Come fall, Apple will pry the gun emoji from your cold, texting hands. iOS 10, available for free download this fall, gets rid of the revolver emoji and replaces it with a green squirt gun.
This change is a response to #DisarmTheiPhone, a nearly yearlong Twitter initiative launched by New Yorkers Against Gun Violence, which sought to convince Apple CEO Tim Cook to remove the gun emoji. “By doing so, the American people will stand together and show Congress that we want stricter access to real guns,” the campaign wrote on its website. The initiative encouraged netizens to tweet at Cook asking him to get rid of the gun emoji on all iOS products.
In an open letter to Apple, Disarm the iPhone wrote:
We realized that many Americans unknowingly carry a gun with them every day. The one that was given to them without a background check: the gun emoji.
We ask that you stand with the American people and remove the gun emoji from all your products as a symbolic gesture to limit gun accessibility. We understand taking the emoji out will not end gun violence, but this act will show Congress that gun-owning and non-owning Americans have come together to demand required background checks for ALL gun sales.
Sadly, the removal of the emoji revolver might be one of the most significant developments in gun control in recent months. The #DisarmTheiPhone campaign, of course, received its fair share of criticism. The NRA encouraged people to sabotage the initiative by using the hashtag #DisarmTheiPhone in tweets defending the right to bear gun emojis. Many accused the campaign’s promoters of “slacktivism” and political over-correctness, suggesting gun control activists could better spend their time and money advocating for stricter regulation of real guns, not tiny cartoon ones. Apple, apparently, still heeded the call to get rid of the gun emoji. Which might raise some questions for those declaring emoji is a “new type of language:” If emoji is the 21st century’s pictorial lexicon, isn’t getting rid of the gun emoji a little like trying to get rid of the word “gun?”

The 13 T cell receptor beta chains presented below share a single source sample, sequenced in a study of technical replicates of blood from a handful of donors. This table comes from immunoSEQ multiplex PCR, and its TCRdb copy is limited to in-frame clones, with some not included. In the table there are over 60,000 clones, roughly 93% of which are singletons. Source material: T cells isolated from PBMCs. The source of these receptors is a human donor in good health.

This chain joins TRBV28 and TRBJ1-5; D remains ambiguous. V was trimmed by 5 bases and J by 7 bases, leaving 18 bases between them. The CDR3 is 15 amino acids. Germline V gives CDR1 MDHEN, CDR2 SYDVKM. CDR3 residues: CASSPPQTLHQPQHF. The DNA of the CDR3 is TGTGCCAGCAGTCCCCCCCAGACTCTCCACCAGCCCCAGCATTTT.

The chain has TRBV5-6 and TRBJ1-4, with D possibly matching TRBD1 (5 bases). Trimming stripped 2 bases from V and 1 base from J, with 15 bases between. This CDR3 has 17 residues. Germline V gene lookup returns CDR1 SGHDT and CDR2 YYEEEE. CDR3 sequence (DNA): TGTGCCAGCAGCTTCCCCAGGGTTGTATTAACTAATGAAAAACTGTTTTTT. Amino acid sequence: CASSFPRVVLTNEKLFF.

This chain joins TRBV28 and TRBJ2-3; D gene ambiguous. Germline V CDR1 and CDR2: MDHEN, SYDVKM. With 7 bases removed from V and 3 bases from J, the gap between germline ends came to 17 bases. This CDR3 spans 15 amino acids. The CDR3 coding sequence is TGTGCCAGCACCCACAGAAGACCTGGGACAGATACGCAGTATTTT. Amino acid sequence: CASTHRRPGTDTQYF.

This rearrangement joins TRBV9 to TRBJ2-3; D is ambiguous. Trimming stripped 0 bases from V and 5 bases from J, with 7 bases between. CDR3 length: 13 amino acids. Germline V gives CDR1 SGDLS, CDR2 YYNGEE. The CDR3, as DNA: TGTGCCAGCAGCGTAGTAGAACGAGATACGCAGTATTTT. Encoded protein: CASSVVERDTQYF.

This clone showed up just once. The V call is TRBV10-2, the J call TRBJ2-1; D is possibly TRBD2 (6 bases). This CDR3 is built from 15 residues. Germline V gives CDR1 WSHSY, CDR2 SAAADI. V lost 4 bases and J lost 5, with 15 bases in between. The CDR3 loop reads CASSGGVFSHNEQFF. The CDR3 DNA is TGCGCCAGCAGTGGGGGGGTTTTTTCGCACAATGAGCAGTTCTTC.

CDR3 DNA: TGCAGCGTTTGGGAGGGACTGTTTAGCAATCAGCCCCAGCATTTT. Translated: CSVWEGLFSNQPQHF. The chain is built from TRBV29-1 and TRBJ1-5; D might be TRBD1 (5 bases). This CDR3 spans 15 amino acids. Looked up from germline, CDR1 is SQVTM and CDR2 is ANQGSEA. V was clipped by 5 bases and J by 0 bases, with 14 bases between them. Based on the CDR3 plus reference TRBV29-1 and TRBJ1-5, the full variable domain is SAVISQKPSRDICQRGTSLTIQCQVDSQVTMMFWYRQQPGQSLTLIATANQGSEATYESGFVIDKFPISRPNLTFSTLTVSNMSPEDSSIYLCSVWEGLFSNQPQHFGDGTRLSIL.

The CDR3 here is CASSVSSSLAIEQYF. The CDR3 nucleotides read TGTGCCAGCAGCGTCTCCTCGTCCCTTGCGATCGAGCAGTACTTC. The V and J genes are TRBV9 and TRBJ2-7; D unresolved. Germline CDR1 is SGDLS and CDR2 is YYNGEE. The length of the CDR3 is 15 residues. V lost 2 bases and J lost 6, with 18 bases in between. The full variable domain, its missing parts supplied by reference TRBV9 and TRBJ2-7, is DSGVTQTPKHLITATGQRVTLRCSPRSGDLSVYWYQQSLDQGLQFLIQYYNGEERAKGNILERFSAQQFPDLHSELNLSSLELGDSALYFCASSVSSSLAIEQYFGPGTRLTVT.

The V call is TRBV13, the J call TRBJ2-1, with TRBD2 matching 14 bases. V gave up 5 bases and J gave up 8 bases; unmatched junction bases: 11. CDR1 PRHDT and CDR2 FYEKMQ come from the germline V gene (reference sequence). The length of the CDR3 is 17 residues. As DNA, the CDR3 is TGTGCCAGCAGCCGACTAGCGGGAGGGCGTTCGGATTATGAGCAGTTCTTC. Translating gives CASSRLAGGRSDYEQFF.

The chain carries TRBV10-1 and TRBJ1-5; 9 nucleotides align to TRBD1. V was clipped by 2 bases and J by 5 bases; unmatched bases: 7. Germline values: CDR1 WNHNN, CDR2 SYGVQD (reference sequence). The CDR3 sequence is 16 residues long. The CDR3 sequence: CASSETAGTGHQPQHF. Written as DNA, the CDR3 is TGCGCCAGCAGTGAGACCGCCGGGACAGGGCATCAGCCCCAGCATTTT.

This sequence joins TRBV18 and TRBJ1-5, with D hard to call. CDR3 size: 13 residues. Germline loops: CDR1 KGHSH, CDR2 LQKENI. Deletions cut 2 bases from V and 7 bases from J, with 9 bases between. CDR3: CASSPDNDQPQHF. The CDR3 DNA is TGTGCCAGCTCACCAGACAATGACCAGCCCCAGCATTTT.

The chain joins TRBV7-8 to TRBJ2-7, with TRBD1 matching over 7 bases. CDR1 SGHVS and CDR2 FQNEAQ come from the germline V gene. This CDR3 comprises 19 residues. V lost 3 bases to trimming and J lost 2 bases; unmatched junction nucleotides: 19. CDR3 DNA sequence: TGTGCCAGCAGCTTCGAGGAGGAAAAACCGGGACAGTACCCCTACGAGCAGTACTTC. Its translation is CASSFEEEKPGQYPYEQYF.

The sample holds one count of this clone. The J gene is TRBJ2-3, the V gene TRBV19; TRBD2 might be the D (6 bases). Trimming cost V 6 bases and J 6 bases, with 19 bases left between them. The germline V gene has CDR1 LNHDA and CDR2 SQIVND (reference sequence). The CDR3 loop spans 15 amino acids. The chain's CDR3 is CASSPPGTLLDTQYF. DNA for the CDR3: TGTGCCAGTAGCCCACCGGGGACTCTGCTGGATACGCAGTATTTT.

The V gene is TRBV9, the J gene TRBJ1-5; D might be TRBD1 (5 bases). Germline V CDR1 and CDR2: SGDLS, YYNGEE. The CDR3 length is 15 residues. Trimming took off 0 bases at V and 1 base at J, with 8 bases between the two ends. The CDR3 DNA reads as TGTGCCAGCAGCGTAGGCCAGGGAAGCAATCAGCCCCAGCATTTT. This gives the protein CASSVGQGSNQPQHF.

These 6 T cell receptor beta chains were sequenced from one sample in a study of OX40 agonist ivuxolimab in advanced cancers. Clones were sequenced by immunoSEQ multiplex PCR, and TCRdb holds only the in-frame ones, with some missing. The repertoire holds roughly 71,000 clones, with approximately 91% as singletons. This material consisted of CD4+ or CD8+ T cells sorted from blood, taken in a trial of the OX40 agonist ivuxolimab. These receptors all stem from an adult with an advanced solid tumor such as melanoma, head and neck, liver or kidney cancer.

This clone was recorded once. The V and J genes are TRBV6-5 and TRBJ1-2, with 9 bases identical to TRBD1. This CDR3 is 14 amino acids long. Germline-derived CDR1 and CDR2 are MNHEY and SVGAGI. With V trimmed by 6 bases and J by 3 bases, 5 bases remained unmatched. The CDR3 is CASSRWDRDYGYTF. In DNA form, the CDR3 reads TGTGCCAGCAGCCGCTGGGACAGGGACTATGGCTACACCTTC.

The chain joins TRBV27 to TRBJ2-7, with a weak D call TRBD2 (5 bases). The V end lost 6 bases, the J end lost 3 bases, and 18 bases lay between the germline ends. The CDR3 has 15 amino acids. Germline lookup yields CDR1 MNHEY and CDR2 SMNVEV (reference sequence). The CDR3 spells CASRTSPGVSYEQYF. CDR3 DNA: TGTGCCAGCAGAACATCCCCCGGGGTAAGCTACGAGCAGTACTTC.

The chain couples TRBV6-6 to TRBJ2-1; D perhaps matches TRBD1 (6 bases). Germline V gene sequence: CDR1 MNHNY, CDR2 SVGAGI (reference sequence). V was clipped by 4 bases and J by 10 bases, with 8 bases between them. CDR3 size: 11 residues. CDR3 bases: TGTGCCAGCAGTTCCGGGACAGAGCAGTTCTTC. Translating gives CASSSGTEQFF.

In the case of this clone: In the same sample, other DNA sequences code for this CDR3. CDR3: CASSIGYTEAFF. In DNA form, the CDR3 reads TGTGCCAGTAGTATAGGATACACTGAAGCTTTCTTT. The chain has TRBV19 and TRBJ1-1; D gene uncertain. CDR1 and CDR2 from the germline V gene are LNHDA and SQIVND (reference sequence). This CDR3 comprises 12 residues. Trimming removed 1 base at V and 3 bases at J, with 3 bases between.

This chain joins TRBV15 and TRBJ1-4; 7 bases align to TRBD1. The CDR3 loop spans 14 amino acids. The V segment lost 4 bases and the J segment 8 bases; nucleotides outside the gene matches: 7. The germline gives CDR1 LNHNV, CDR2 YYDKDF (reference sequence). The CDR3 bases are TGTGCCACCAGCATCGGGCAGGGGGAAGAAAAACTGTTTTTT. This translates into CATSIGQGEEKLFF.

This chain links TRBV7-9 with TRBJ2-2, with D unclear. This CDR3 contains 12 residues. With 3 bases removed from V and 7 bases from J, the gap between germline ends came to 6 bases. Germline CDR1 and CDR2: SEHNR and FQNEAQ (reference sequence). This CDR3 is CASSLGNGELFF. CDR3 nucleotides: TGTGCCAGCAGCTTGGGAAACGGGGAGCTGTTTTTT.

The iOS update’s cast of “more than 100” redesigned emoji characters also includes “more gender options” and “more family options.” Apple, per its website, wanted to “ensure that popular emoji characters reflect the diversity of people everywhere.” Previously, emoji people playing sports were all male, but now, female body builders and female basketball players feature in a lineup of female athletes. Female emojis also have more professional options, like construction work and private investigators. And rainbow pride flags will wave alongside the green squirt guns. For texters requiring self-defense, the emoji arsenal will still contain a knife and a bomb.
I won’t bother you with talk about how obscenely decadent and out of touch the Frieze art fair is. And yet…
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As part of Hyperallergic’s Emily Hall Tremaine Journalism Fellowship for Curators, Jeremy Dennis presents an exhibition to offer insight into his curatorial process.
As part of Hyperallergic’s Emily Hall Tremaine Journalism Fellowship for Curators, Dan Cameron presents an email exhibition to offer insight into his curatorial process.
For the triennial’s eighth edition, work by more than 70 artists is featured in 12 exhibitions and a polyphonic program, installed at various locations throughout the German city.
As part of Hyperallergic’s Emily Hall Tremaine Journalism Fellowship for Curators, Frederica Simmons presents an email exhibition to offer insight into their curatorial process.
As part of Hyperallergic’s Emily Hall Tremaine Journalism Fellowship for Curators, La Tanya S. Autry presents an exhibition to offer insight into her curatorial process.
This exhibition explores the work and short-but-impactful life of the groundbreaking ceramic artist. Now on view at the New Orleans Museum of Art.
As part of Hyperallergic’s Emily Hall Tremaine Journalism Fellowship for Curators, Tahnee Ahtone presents an email exhibition to offer insight into her curatorial process.
This week: Why does the internet hate Amber Heard? Will Congress recognize the Palestinian Nakba? And other urgent questions.
Artist Dan Jian makes the point that landscapes and memory are one and the same.